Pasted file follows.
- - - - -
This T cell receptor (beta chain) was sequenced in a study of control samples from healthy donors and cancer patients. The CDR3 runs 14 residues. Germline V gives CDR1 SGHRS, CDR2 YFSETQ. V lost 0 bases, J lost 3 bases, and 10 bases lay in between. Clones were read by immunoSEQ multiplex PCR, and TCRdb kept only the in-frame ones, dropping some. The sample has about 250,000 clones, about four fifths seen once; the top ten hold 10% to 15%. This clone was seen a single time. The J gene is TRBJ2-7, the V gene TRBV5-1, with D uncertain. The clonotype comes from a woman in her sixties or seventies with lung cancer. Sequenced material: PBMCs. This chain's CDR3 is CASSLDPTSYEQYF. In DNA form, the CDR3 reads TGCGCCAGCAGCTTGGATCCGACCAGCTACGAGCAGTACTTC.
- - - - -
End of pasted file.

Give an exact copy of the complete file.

This T cell receptor (beta chain) was sequenced in a study of control samples from healthy donors and cancer patients. The CDR3 runs 14 residues. Germline V gives CDR1 SGHRS, CDR2 YFSETQ. V lost 0 bases, J lost 3 bases, and 10 bases lay in between. Clones were read by immunoSEQ multiplex PCR, and TCRdb kept only the in-frame ones, dropping some. The sample has about 250,000 clones, about four fifths seen once; the top ten hold 10% to 15%. This clone was seen a single time. The J gene is TRBJ2-7, the V gene TRBV5-1, with D uncertain. The clonotype comes from a woman in her sixties or seventies with lung cancer. Sequenced material: PBMCs. This chain's CDR3 is CASSLDPTSYEQYF. In DNA form, the CDR3 reads TGCGCCAGCAGCTTGGATCCGACCAGCTACGAGCAGTACTTC.